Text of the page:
Reprinted from "At Home in Muddy Water: A Guide to Finding Peace within Everyday Chaos" with permission of Shambhala Publications.

A young Zen student realized he had some sexual difficulties. He thought about going to his teacher for help but felt a lot of hesitation: “Maybe it’s not appropriate to talk to my teacher about sex. What’s he going to think of me?” He went to the teacher anyway and described the situation. The teacher told him, “We must struggle with desire. Go back to your cushion and learn what it means to struggle with desire.”

The dutiful and persevering student went back to his cushion and struggled with his desire. But for some reason he didn’t get very far. In fact, it seemed like his problem became even worse. So he decided to go to another teacher. This time he went to a teacher who was very famous for his deep Zen wisdom. He told the teacher about his situation. The teacher peered at him in an inscrutable Zen way and said, “No sex. No not-sex. Not one. Not two.” And he rang his bell, dismissing the student.

The student was impressed by this teaching, but when he got back to his cushion, he had no idea what to do with it. Finally he decided to go to another teacher, one famous for his ardent devotion to practice. This teacher said, “Okay, this is what you need to do. Whenever your sexual difficulty arises in your mind, you just stop whatever you’re doing and do one hundred and eight full prostrations, thinking only of Avalokiteshvara, the bodhisattva of compassion.” The student really liked this advice, because now he had something he could do.

The student followed the third teacher’s advice and became very, very good at bowing. But after some time, he felt as though he were squeezing a balloon right in the middle: as the middle would scrunch up, both ends were close to bursting at the seams.

Even though the student was discouraged, he decided to go to yet another teacher. He saw that maybe he was trying too hard, so he decided to see a teacher who was famous for being laid back. “No problem. Just be one with it. Just let it go,” that teacher said. At this point, the student was becoming cynical. He realized this advice was just words. But still, he had a real aspiration to deal with his situation. Again, he found a new teacher. And finally, in this last teacher’s reply, he understood what all the other teachers were telling him: “We don’t talk about sex here.”

The first thing we need to do, as people, as practicioners, is bring sexuality issues into our awareness. This is how we make them part of our practice world. We need to see our own expectations in this area because they may be hidden or not what we think they are. For example, we may have been raised in a family where sex was rarely talked about or where there was little physical affection. Yet sexual freedom might have been very much the norm on television, in the movies, and among our friends. Although we speak the words of sexual freedom, and even act with apparent freedom, underneath it all we may still experience sex in terms of guilt and shame, or perhaps from a slightly prudish point of view.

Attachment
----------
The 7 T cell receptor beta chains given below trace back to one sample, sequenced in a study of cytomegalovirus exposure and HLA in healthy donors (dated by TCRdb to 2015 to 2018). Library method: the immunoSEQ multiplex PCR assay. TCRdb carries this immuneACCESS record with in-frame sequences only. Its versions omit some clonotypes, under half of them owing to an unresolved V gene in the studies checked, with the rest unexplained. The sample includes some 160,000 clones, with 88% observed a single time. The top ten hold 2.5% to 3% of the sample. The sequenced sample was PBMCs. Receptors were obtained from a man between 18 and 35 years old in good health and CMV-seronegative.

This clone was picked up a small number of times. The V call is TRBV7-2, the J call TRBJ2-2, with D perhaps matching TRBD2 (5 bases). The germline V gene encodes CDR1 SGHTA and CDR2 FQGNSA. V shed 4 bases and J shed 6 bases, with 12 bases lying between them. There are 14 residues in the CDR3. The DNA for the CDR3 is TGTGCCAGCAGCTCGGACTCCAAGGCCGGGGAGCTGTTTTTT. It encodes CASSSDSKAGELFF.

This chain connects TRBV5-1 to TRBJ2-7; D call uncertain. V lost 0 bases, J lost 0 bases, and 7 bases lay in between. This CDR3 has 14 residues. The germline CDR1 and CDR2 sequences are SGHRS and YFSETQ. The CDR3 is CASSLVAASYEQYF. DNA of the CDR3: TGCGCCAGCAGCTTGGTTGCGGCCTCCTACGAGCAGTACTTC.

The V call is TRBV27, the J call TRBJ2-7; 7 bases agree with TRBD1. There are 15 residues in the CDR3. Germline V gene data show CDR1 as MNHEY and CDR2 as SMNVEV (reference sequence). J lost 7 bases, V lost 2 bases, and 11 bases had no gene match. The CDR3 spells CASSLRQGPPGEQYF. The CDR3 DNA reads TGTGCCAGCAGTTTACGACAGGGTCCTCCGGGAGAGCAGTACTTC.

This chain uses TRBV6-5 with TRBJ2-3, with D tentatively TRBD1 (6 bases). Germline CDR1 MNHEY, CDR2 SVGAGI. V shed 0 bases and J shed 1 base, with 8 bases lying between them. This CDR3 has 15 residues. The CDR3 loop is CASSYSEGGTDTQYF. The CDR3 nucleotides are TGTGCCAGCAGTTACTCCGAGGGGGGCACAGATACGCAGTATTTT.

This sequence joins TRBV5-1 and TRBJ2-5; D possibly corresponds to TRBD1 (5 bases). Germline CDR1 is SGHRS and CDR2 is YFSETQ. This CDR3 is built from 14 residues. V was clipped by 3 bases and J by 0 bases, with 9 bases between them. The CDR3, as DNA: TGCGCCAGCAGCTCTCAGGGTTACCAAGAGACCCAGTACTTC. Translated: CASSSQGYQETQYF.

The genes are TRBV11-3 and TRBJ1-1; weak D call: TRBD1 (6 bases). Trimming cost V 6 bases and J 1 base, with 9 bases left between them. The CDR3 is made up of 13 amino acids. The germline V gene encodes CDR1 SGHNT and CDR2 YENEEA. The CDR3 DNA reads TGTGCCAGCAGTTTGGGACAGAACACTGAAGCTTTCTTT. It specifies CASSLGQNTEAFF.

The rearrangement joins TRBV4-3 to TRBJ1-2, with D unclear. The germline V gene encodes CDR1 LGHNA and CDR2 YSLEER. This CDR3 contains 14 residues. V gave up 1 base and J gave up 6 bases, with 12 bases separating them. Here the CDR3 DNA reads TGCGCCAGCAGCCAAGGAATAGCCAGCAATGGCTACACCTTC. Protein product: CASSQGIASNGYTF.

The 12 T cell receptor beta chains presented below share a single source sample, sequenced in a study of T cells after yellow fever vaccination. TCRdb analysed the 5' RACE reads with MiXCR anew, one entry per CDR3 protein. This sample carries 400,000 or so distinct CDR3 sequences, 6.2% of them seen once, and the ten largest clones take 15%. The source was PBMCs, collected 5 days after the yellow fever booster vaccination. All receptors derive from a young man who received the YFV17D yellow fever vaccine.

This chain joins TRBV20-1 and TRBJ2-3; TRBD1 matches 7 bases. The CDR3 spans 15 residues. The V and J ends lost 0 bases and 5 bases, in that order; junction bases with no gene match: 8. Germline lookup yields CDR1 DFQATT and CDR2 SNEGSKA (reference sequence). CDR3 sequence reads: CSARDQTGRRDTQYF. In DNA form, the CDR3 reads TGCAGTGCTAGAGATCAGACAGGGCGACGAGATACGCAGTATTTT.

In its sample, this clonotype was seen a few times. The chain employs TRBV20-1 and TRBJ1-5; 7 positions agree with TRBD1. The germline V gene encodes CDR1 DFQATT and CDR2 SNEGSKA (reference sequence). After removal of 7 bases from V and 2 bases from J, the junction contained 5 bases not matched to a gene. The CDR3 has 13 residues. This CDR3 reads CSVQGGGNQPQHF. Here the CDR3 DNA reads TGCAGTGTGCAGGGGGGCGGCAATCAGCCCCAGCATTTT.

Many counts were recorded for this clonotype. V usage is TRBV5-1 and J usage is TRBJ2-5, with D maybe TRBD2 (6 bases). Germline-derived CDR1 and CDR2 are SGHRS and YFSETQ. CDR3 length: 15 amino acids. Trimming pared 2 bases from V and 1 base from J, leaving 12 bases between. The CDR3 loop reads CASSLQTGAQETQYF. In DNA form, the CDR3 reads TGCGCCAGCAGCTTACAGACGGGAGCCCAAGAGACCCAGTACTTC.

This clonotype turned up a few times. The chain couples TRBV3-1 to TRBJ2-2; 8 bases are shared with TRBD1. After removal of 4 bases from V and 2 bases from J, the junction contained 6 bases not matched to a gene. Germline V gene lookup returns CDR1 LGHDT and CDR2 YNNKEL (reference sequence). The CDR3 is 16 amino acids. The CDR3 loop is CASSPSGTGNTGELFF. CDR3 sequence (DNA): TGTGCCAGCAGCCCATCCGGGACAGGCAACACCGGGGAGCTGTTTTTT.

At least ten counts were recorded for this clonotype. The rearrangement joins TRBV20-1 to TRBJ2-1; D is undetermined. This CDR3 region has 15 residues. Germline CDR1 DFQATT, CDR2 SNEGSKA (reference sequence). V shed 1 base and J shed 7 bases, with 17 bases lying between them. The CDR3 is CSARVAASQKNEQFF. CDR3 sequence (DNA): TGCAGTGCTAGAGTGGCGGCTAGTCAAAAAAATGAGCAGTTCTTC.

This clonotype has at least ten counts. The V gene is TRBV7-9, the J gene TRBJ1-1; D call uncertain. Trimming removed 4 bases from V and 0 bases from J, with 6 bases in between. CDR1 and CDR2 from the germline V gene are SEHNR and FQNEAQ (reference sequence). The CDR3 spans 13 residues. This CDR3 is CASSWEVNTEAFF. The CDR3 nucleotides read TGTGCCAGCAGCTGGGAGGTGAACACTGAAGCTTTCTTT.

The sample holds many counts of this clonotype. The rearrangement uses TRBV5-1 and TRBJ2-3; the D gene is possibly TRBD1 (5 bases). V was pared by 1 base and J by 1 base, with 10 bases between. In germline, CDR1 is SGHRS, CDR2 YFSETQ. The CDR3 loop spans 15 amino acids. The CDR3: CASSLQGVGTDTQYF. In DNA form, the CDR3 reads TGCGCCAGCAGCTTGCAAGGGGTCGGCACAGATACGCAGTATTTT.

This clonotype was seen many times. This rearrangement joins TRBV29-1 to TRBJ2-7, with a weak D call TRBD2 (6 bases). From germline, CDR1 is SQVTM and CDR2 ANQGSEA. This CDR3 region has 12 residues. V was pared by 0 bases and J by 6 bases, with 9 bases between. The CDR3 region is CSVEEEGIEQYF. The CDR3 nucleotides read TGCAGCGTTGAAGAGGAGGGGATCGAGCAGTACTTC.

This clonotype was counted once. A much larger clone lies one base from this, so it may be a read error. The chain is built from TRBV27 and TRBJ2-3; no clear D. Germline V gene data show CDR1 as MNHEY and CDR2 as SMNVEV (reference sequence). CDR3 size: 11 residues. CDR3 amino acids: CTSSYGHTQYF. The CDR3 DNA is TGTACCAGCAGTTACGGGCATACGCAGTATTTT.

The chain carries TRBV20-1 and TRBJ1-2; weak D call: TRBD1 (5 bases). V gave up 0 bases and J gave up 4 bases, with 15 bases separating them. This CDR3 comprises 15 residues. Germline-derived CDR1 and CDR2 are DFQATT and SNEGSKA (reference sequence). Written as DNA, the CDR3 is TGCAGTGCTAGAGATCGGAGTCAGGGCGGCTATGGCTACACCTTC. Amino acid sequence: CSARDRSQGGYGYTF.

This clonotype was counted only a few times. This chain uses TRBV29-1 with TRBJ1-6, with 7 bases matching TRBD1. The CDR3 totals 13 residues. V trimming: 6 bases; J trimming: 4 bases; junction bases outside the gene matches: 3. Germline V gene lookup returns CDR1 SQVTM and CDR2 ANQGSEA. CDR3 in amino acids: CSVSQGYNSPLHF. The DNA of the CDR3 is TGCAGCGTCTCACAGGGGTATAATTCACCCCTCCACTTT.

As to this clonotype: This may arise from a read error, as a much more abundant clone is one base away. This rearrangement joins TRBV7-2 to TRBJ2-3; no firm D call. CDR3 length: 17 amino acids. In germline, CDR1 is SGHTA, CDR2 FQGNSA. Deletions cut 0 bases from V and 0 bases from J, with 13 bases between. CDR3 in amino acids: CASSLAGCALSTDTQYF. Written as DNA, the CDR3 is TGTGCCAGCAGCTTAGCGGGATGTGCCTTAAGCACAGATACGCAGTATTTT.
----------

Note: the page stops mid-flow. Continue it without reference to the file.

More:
Suppressing desire, one of the main efforts of our religious and cultural morality, is not the answer. Trying to suppress desire rarely works. Suppressing desire usually gives it even more power. Renouncing the object of our desire as “bad” may result in temporary disengagement, but in the end it usually just makes our desire and attachment stronger.

There are no formulas for dealing with the issues around sex. In addition to the fact that we rarely attempt to look at these issues in awareness practice, each situation has its own layers of complexity. For example, suppose someone is feeling very strong physical desire for his mate, yet senses a definite lack of mutual interest. This person is now caught between the strong urge to satisfy an intense physical desire and the protective urge to withdraw in order to avoid being hurt. What is the practice?

Again, there is no formula. The crucial thing is to bring awareness to what’s actually going on. Once the inner conflict is clearly seen, we can look more deeply. Do we really believe that we have to fulfill our desire, just because we feel it? For many of us, this is a blind spot that causes a great deal of unnecessary suffering. Further, are we willing to look at our hurt, at the real or imagined “rejection” from our partner? What pictures are we living from? Do we believe that our partner should always share and respond to our sexual interest? Seeing our beliefs clearly will allow us to experience the hurt directly for what it is: a protective response to defend the fragile image of our “self.